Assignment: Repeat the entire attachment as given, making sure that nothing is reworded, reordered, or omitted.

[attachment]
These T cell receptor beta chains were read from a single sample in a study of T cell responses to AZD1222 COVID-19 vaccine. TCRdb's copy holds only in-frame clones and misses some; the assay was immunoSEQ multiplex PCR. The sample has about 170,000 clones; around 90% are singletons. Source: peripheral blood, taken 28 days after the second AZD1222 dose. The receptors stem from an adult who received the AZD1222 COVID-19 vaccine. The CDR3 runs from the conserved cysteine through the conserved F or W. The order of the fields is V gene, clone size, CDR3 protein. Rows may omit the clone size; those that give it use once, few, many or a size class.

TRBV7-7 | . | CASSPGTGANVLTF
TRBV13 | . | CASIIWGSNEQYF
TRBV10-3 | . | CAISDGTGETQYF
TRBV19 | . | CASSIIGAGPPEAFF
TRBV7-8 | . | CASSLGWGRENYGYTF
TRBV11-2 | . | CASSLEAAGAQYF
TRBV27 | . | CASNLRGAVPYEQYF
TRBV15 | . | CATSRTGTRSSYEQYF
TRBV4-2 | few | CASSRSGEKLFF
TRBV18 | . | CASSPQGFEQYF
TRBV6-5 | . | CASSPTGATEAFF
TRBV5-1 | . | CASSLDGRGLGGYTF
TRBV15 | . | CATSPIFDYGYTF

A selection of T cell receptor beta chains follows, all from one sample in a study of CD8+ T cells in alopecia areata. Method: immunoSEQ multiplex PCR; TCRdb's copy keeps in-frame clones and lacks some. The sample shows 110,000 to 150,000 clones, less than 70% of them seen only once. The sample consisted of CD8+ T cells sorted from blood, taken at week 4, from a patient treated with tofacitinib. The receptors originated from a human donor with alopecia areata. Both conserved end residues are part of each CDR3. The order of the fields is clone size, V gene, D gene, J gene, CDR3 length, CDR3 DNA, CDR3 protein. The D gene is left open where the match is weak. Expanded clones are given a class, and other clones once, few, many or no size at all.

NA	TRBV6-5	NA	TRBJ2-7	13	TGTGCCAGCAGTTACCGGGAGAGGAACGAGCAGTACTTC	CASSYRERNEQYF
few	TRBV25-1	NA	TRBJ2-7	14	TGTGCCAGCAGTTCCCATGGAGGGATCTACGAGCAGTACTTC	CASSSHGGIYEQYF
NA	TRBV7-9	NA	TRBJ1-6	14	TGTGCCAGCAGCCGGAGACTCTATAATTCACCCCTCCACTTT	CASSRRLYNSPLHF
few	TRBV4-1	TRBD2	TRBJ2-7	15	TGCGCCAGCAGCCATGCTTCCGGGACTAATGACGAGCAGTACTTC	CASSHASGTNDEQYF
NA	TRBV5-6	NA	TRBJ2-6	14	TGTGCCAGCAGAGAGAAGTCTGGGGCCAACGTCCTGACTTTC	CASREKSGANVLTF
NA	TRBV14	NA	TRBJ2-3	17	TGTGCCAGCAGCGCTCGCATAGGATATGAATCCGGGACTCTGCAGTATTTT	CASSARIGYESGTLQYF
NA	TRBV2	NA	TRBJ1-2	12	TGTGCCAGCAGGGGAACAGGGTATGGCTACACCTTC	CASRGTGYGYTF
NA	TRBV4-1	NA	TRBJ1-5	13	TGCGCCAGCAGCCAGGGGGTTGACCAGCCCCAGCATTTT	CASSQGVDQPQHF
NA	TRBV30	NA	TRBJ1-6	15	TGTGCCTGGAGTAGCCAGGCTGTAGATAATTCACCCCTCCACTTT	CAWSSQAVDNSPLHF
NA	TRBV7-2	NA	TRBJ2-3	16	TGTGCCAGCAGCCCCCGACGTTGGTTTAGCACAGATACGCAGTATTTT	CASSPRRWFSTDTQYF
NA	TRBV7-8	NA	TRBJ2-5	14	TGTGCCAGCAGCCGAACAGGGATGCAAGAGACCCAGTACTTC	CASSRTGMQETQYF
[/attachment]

These T cell receptor beta chains were read from a single sample in a study of T cell responses to AZD1222 COVID-19 vaccine. TCRdb's copy holds only in-frame clones and misses some; the assay was immunoSEQ multiplex PCR. The sample has about 170,000 clones; around 90% are singletons. Source: peripheral blood, taken 28 days after the second AZD1222 dose. The receptors stem from an adult who received the AZD1222 COVID-19 vaccine. The CDR3 runs from the conserved cysteine through the conserved F or W. The order of the fields is V gene, clone size, CDR3 protein. Rows may omit the clone size; those that give it use once, few, many or a size class.

TRBV7-7 | . | CASSPGTGANVLTF
TRBV13 | . | CASIIWGSNEQYF
TRBV10-3 | . | CAISDGTGETQYF
TRBV19 | . | CASSIIGAGPPEAFF
TRBV7-8 | . | CASSLGWGRENYGYTF
TRBV11-2 | . | CASSLEAAGAQYF
TRBV27 | . | CASNLRGAVPYEQYF
TRBV15 | . | CATSRTGTRSSYEQYF
TRBV4-2 | few | CASSRSGEKLFF
TRBV18 | . | CASSPQGFEQYF
TRBV6-5 | . | CASSPTGATEAFF
TRBV5-1 | . | CASSLDGRGLGGYTF
TRBV15 | . | CATSPIFDYGYTF

A selection of T cell receptor beta chains follows, all from one sample in a study of CD8+ T cells in alopecia areata. Method: immunoSEQ multiplex PCR; TCRdb's copy keeps in-frame clones and lacks some. The sample shows 110,000 to 150,000 clones, less than 70% of them seen only once. The sample consisted of CD8+ T cells sorted from blood, taken at week 4, from a patient treated with tofacitinib. The receptors originated from a human donor with alopecia areata. Both conserved end residues are part of each CDR3. The order of the fields is clone size, V gene, D gene, J gene, CDR3 length, CDR3 DNA, CDR3 protein. The D gene is left open where the match is weak. Expanded clones are given a class, and other clones once, few, many or no size at all.

NA	TRBV6-5	NA	TRBJ2-7	13	TGTGCCAGCAGTTACCGGGAGAGGAACGAGCAGTACTTC	CASSYRERNEQYF
few	TRBV25-1	NA	TRBJ2-7	14	TGTGCCAGCAGTTCCCATGGAGGGATCTACGAGCAGTACTTC	CASSSHGGIYEQYF
NA	TRBV7-9	NA	TRBJ1-6	14	TGTGCCAGCAGCCGGAGACTCTATAATTCACCCCTCCACTTT	CASSRRLYNSPLHF
few	TRBV4-1	TRBD2	TRBJ2-7	15	TGCGCCAGCAGCCATGCTTCCGGGACTAATGACGAGCAGTACTTC	CASSHASGTNDEQYF
NA	TRBV5-6	NA	TRBJ2-6	14	TGTGCCAGCAGAGAGAAGTCTGGGGCCAACGTCCTGACTTTC	CASREKSGANVLTF
NA	TRBV14	NA	TRBJ2-3	17	TGTGCCAGCAGCGCTCGCATAGGATATGAATCCGGGACTCTGCAGTATTTT	CASSARIGYESGTLQYF
NA	TRBV2	NA	TRBJ1-2	12	TGTGCCAGCAGGGGAACAGGGTATGGCTACACCTTC	CASRGTGYGYTF
NA	TRBV4-1	NA	TRBJ1-5	13	TGCGCCAGCAGCCAGGGGGTTGACCAGCCCCAGCATTTT	CASSQGVDQPQHF
NA	TRBV30	NA	TRBJ1-6	15	TGTGCCTGGAGTAGCCAGGCTGTAGATAATTCACCCCTCCACTTT	CAWSSQAVDNSPLHF
NA	TRBV7-2	NA	TRBJ2-3	16	TGTGCCAGCAGCCCCCGACGTTGGTTTAGCACAGATACGCAGTATTTT	CASSPRRWFSTDTQYF
NA	TRBV7-8	NA	TRBJ2-5	14	TGTGCCAGCAGCCGAACAGGGATGCAAGAGACCCAGTACTTC	CASSRTGMQETQYF